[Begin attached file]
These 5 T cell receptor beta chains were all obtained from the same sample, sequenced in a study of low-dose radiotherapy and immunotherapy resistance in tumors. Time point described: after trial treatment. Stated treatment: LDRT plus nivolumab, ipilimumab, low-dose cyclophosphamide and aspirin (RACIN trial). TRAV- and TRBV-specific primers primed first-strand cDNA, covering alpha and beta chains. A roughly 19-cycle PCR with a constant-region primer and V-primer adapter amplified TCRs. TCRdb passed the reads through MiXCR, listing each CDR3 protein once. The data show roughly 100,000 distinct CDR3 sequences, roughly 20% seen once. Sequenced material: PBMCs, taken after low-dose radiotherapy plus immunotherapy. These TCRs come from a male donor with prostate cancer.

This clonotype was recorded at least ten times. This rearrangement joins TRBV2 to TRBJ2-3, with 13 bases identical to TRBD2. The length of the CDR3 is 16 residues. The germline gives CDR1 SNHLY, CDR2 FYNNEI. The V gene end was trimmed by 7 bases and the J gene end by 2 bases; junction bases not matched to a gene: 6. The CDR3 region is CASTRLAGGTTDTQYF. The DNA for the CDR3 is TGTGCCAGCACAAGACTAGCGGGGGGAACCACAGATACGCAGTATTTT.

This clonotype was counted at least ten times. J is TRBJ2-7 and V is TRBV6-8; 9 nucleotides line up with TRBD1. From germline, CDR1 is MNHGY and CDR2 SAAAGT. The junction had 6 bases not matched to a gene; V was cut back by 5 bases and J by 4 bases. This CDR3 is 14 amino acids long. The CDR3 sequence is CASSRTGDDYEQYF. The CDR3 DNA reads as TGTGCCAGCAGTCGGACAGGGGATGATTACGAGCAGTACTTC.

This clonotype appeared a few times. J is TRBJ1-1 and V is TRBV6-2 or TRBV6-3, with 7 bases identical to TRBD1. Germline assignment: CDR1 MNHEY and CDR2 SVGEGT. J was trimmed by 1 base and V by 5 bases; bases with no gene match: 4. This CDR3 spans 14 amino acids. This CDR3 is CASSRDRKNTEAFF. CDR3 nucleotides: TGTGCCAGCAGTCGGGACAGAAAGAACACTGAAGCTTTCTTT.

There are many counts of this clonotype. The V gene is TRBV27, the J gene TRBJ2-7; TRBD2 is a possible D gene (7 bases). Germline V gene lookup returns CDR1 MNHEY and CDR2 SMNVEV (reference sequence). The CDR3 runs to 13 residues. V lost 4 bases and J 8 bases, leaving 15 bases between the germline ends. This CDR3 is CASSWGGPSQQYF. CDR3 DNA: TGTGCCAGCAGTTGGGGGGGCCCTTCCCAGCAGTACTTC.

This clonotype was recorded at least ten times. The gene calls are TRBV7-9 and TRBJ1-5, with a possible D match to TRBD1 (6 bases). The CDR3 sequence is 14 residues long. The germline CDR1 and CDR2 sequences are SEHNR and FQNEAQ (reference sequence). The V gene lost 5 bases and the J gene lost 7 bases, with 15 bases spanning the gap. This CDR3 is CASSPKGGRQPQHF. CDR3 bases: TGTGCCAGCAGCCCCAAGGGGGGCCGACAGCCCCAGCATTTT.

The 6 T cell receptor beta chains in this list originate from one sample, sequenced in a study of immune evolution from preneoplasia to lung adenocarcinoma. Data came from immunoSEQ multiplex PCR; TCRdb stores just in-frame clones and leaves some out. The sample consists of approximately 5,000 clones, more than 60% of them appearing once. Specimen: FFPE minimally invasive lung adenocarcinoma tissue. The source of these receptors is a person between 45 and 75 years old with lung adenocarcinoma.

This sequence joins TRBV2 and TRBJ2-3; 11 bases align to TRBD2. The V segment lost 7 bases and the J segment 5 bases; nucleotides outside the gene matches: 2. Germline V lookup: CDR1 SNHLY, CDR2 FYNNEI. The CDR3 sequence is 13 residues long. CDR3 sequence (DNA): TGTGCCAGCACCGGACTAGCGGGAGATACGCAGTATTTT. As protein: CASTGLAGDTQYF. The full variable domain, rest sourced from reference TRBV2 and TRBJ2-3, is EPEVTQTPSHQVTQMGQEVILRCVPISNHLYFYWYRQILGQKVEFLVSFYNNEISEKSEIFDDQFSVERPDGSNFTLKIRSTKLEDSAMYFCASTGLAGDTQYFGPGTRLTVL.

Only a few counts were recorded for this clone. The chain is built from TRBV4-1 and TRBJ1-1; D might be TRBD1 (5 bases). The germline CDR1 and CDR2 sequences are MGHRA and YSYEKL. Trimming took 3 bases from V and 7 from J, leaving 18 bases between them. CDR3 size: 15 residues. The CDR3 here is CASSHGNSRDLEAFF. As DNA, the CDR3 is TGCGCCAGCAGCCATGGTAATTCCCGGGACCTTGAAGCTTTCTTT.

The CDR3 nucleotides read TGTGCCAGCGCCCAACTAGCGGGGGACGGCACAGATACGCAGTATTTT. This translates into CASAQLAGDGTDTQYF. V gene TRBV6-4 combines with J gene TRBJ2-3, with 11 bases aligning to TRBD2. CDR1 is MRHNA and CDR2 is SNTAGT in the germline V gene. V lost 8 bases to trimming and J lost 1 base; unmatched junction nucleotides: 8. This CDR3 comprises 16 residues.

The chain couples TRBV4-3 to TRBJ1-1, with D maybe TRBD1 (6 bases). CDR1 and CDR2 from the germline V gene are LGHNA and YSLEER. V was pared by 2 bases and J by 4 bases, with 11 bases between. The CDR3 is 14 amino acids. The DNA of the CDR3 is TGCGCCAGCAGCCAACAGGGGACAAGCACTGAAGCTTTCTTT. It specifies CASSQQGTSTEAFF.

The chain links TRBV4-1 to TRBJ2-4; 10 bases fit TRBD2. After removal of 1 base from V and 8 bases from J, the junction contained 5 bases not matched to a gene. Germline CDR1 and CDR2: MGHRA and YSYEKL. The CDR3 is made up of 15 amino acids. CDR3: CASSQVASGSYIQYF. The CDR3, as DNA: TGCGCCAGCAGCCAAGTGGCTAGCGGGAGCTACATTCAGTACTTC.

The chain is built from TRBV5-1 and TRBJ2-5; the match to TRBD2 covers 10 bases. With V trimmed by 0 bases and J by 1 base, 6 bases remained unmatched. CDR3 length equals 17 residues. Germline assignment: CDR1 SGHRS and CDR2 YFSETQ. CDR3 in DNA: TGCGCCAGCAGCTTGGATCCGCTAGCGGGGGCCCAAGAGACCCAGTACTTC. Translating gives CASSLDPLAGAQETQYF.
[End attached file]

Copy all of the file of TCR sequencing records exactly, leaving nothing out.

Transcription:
These 5 T cell receptor beta chains were all obtained from the same sample, sequenced in a study of low-dose radiotherapy and immunotherapy resistance in tumors. Time point described: after trial treatment. Stated treatment: LDRT plus nivolumab, ipilimumab, low-dose cyclophosphamide and aspirin (RACIN trial). TRAV- and TRBV-specific primers primed first-strand cDNA, covering alpha and beta chains. A roughly 19-cycle PCR with a constant-region primer and V-primer adapter amplified TCRs. TCRdb passed the reads through MiXCR, listing each CDR3 protein once. The data show roughly 100,000 distinct CDR3 sequences, roughly 20% seen once. Sequenced material: PBMCs, taken after low-dose radiotherapy plus immunotherapy. These TCRs come from a male donor with prostate cancer.

This clonotype was recorded at least ten times. This rearrangement joins TRBV2 to TRBJ2-3, with 13 bases identical to TRBD2. The length of the CDR3 is 16 residues. The germline gives CDR1 SNHLY, CDR2 FYNNEI. The V gene end was trimmed by 7 bases and the J gene end by 2 bases; junction bases not matched to a gene: 6. The CDR3 region is CASTRLAGGTTDTQYF. The DNA for the CDR3 is TGTGCCAGCACAAGACTAGCGGGGGGAACCACAGATACGCAGTATTTT.

This clonotype was counted at least ten times. J is TRBJ2-7 and V is TRBV6-8; 9 nucleotides line up with TRBD1. From germline, CDR1 is MNHGY and CDR2 SAAAGT. The junction had 6 bases not matched to a gene; V was cut back by 5 bases and J by 4 bases. This CDR3 is 14 amino acids long. The CDR3 sequence is CASSRTGDDYEQYF. The CDR3 DNA reads as TGTGCCAGCAGTCGGACAGGGGATGATTACGAGCAGTACTTC.

This clonotype appeared a few times. J is TRBJ1-1 and V is TRBV6-2 or TRBV6-3, with 7 bases identical to TRBD1. Germline assignment: CDR1 MNHEY and CDR2 SVGEGT. J was trimmed by 1 base and V by 5 bases; bases with no gene match: 4. This CDR3 spans 14 amino acids. This CDR3 is CASSRDRKNTEAFF. CDR3 nucleotides: TGTGCCAGCAGTCGGGACAGAAAGAACACTGAAGCTTTCTTT.

There are many counts of this clonotype. The V gene is TRBV27, the J gene TRBJ2-7; TRBD2 is a possible D gene (7 bases). Germline V gene lookup returns CDR1 MNHEY and CDR2 SMNVEV (reference sequence). The CDR3 runs to 13 residues. V lost 4 bases and J 8 bases, leaving 15 bases between the germline ends. This CDR3 is CASSWGGPSQQYF. CDR3 DNA: TGTGCCAGCAGTTGGGGGGGCCCTTCCCAGCAGTACTTC.

This clonotype was recorded at least ten times. The gene calls are TRBV7-9 and TRBJ1-5, with a possible D match to TRBD1 (6 bases). The CDR3 sequence is 14 residues long. The germline CDR1 and CDR2 sequences are SEHNR and FQNEAQ (reference sequence). The V gene lost 5 bases and the J gene lost 7 bases, with 15 bases spanning the gap. This CDR3 is CASSPKGGRQPQHF. CDR3 bases: TGTGCCAGCAGCCCCAAGGGGGGCCGACAGCCCCAGCATTTT.

The 6 T cell receptor beta chains in this list originate from one sample, sequenced in a study of immune evolution from preneoplasia to lung adenocarcinoma. Data came from immunoSEQ multiplex PCR; TCRdb stores just in-frame clones and leaves some out. The sample consists of approximately 5,000 clones, more than 60% of them appearing once. Specimen: FFPE minimally invasive lung adenocarcinoma tissue. The source of these receptors is a person between 45 and 75 years old with lung adenocarcinoma.

This sequence joins TRBV2 and TRBJ2-3; 11 bases align to TRBD2. The V segment lost 7 bases and the J segment 5 bases; nucleotides outside the gene matches: 2. Germline V lookup: CDR1 SNHLY, CDR2 FYNNEI. The CDR3 sequence is 13 residues long. CDR3 sequence (DNA): TGTGCCAGCACCGGACTAGCGGGAGATACGCAGTATTTT. As protein: CASTGLAGDTQYF. The full variable domain, rest sourced from reference TRBV2 and TRBJ2-3, is EPEVTQTPSHQVTQMGQEVILRCVPISNHLYFYWYRQILGQKVEFLVSFYNNEISEKSEIFDDQFSVERPDGSNFTLKIRSTKLEDSAMYFCASTGLAGDTQYFGPGTRLTVL.

Only a few counts were recorded for this clone. The chain is built from TRBV4-1 and TRBJ1-1; D might be TRBD1 (5 bases). The germline CDR1 and CDR2 sequences are MGHRA and YSYEKL. Trimming took 3 bases from V and 7 from J, leaving 18 bases between them. CDR3 size: 15 residues. The CDR3 here is CASSHGNSRDLEAFF. As DNA, the CDR3 is TGCGCCAGCAGCCATGGTAATTCCCGGGACCTTGAAGCTTTCTTT.

The CDR3 nucleotides read TGTGCCAGCGCCCAACTAGCGGGGGACGGCACAGATACGCAGTATTTT. This translates into CASAQLAGDGTDTQYF. V gene TRBV6-4 combines with J gene TRBJ2-3, with 11 bases aligning to TRBD2. CDR1 is MRHNA and CDR2 is SNTAGT in the germline V gene. V lost 8 bases to trimming and J lost 1 base; unmatched junction nucleotides: 8. This CDR3 comprises 16 residues.

The chain couples TRBV4-3 to TRBJ1-1, with D maybe TRBD1 (6 bases). CDR1 and CDR2 from the germline V gene are LGHNA and YSLEER. V was pared by 2 bases and J by 4 bases, with 11 bases between. The CDR3 is 14 amino acids. The DNA of the CDR3 is TGCGCCAGCAGCCAACAGGGGACAAGCACTGAAGCTTTCTTT. It specifies CASSQQGTSTEAFF.

The chain links TRBV4-1 to TRBJ2-4; 10 bases fit TRBD2. After removal of 1 base from V and 8 bases from J, the junction contained 5 bases not matched to a gene. Germline CDR1 and CDR2: MGHRA and YSYEKL. The CDR3 is made up of 15 amino acids. CDR3: CASSQVASGSYIQYF. The CDR3, as DNA: TGCGCCAGCAGCCAAGTGGCTAGCGGGAGCTACATTCAGTACTTC.

The chain is built from TRBV5-1 and TRBJ2-5; the match to TRBD2 covers 10 bases. With V trimmed by 0 bases and J by 1 base, 6 bases remained unmatched. CDR3 length equals 17 residues. Germline assignment: CDR1 SGHRS and CDR2 YFSETQ. CDR3 in DNA: TGCGCCAGCAGCTTGGATCCGCTAGCGGGGGCCCAAGAGACCCAGTACTTC. Translating gives CASSLDPLAGAQETQYF.